By Mark Vargo, ASC

All cameras have a few things in common.

One second of a movie is a sequence of 24 still photographs.

Or simply stated: 24 frames per second (fps). This was standardized worldwide in 1927

with the introduction of the soundtrack.

There is little difference between calculating an acceptable exposure for film or still photography, so the following guidelines apply equally.

In order to achieve an exposure for a photograph or motion pictures, three

values are required:

-Sensitivity of the recording medium (ISO)

-Duration of exposure (shutter speed)

-Intensity of Light (measured by a meter, managed by the lens iris)


In the beginning, photographs were exposed on film. “Film” is celluloid coated

with a chemical emulsion. Emulsions were less light sensitive in the early days thus requiring cloudless days to attain an acceptable exposure. The first “interior” scenes were filmed outside on orientable platforms to capture sunshine as the primary lighting source.

Let’s give this first emulsion or “film stock” a numerical value of 4 to quantify its sensitivity to light. A film stock with a rating of 4 requires the sun for an acceptable exposure. In other words, this is a low sensitivity film stock. This is now known as a “slow” film stock.

For the first few years in the film industry, the only film stock available had an ISO rating of 4 and rendered a black and white image.

Before too long, Kodak introduced a new film stock with an ISO rating of 32. That’s 8x more sensitive or “faster” to light than ISO 4. This faster film changed the movie business forever. Filmmakers no longer needed bright sunlight to shoot so now, they could finally move their productions inside. And thus, a new era of movie lighting equipment and filming on stages began.

In summary, a film stock rated at 32 is considered a higher “speed” stock because it is 8 times more sensitive to light than a film stock rated at 4. A higher numerical rating equals more sensitivity. At the end of the film era the fastest film stock had a rating of ISO 800.

The transformation from emulsion-based film stocks to digital sensors is almost complete. RED pioneered this technology, and their first sensor had a rating of 160. That’s very low by todays standard but it was revolutionary technology and signaled the next big thing in the movie business. Knowing the sensitivity of your film stock or sensor is an essential factor in determining an accurate exposure.


Shutter speed describes the amount of time the reactive medium is exposed to light.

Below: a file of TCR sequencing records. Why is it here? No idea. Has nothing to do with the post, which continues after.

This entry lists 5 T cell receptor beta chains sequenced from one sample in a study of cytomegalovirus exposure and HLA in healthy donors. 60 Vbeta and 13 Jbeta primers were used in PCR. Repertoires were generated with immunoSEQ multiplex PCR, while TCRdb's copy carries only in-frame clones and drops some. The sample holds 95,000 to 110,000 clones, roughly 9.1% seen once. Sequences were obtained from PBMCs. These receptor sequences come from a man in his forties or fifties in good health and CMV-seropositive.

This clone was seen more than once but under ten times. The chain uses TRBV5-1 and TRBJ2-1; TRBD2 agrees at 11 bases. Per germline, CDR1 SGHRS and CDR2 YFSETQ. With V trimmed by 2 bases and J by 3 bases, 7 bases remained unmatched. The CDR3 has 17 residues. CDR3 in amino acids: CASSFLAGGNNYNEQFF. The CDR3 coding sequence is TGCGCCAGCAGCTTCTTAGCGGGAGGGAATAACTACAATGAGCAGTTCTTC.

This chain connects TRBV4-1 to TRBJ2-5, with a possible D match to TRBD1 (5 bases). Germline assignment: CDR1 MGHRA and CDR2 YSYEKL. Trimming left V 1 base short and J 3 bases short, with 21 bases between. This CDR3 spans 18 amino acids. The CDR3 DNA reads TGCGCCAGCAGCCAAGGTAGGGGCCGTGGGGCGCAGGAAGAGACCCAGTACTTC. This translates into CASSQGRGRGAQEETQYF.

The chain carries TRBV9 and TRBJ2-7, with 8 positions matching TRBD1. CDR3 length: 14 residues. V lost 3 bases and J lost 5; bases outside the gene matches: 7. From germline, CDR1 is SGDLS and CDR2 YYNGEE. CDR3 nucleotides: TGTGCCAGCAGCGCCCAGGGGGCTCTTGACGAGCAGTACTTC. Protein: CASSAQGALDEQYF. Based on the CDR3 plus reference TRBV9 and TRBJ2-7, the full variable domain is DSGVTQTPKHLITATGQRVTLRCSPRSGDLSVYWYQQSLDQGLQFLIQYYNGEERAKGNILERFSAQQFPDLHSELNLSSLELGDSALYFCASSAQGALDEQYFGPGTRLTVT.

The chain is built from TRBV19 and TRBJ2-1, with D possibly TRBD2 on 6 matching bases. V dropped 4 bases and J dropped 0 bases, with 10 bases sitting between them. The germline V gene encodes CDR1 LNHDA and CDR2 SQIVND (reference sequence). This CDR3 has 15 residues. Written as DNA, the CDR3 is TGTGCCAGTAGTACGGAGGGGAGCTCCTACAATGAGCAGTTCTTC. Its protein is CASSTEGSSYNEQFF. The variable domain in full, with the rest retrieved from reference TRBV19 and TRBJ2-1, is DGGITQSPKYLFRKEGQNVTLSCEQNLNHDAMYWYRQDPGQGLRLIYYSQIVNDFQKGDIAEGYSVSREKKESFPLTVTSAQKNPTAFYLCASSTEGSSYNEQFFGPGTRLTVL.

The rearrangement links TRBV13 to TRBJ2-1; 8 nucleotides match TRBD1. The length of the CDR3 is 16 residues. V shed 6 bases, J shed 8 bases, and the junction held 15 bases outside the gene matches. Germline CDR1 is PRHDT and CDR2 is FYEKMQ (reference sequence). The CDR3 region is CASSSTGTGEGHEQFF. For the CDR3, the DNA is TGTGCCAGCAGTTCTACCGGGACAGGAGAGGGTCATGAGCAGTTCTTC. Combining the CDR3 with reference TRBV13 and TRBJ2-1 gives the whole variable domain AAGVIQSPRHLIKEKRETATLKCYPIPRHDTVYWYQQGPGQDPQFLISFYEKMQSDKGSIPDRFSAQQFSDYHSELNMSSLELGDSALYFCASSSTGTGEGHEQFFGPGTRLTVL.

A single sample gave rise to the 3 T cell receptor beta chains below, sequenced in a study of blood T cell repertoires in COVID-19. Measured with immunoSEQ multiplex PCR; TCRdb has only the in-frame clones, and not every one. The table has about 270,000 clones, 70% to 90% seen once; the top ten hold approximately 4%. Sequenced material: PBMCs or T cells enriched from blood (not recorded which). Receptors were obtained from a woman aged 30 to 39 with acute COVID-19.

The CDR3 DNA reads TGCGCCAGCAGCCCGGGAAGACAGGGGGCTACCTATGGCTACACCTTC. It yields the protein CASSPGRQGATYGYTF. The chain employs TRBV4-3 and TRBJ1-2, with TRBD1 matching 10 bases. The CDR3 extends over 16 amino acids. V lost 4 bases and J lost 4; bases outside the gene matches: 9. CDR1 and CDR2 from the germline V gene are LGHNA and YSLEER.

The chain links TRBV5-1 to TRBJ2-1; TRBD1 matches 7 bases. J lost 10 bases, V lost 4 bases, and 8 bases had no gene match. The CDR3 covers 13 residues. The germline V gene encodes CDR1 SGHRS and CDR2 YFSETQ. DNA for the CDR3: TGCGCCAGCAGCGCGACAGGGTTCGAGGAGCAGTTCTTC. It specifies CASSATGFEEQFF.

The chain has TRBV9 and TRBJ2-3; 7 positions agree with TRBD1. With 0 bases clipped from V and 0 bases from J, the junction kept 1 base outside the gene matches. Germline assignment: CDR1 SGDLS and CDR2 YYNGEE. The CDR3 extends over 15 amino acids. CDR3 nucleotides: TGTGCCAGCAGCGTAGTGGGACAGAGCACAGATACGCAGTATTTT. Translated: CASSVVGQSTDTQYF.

Shutter speeds vary from multiple seconds to milli-fractions of a second.

Because it is a single exposure, the still photographer has much more flexibility in changing the shutter for creative and technical purposes than the cinematographer.

Movie cameras have a rotating shutter that is interlocked with the cameras pull down claw - meaning that at 24 fps the shutter speed is fixed at 1/48th of second. If you slow the camera/shutter down by half or 12 fps then the shutter is open twice as long or 1/24th of a second. If you double the speed to 48 fps the exposure time is halved to 1/96th of a second.

(this will make total sense soon!)

In cinematography, the shutter speed is determined by the frame rate and since 24fps is the standard frame rate the shutter speed is fixed at 1/48th of a second (180-degree shutter).

Still photographers can place the shutter speed for whatever required – high shutter speed for sports and nature photography and slower shutter speeds in low light scenarios.

Changing shutter speeds affects exposure and must be compensated for by adjusting the iris or the ISO.


Irises are housed within lenses and they control the amount of light that reaches the film plane.

Think of them as a “light valve”.

In a low light environment, more light is required so the iris is “opened up”. Conversely, in bright daylight, the iris is narrowed or “stopped down”. Iris’s are regulated by numerical designations that pertain to the diameter or aperture opening. These are known as F-Stops and each lens has up to nine of these: 1.4, 2, 2.8, 4, 5.6, 8, 11, 16, 22. The smaller the number the wider the iris or aperture. Wide open: f1.4 and closed-down: f22.


Modern light meters require two inputs before a reading can occur: shutter speed and ISO

(ISO is the sensitivity of the film or sensor, ex: ISO 32).

The third and final step to attain an exposure setting is the measurement of light on the subject. In taking that light reading, the meter computes an f stop appropriate for the shutter speed and ISO that have been preset.

If properly calibrated with accurate shutter speed and ISO values, light meters imitate the sensitivity of the chosen film stock or digital sensor.

This why the ISO on the meter will always reflect the native ISO of the sensor or film stock. Each are synchronized to one another!

You may set the iris to the f stop displayed on the meter and know that an acceptable exposure is guaranteed.

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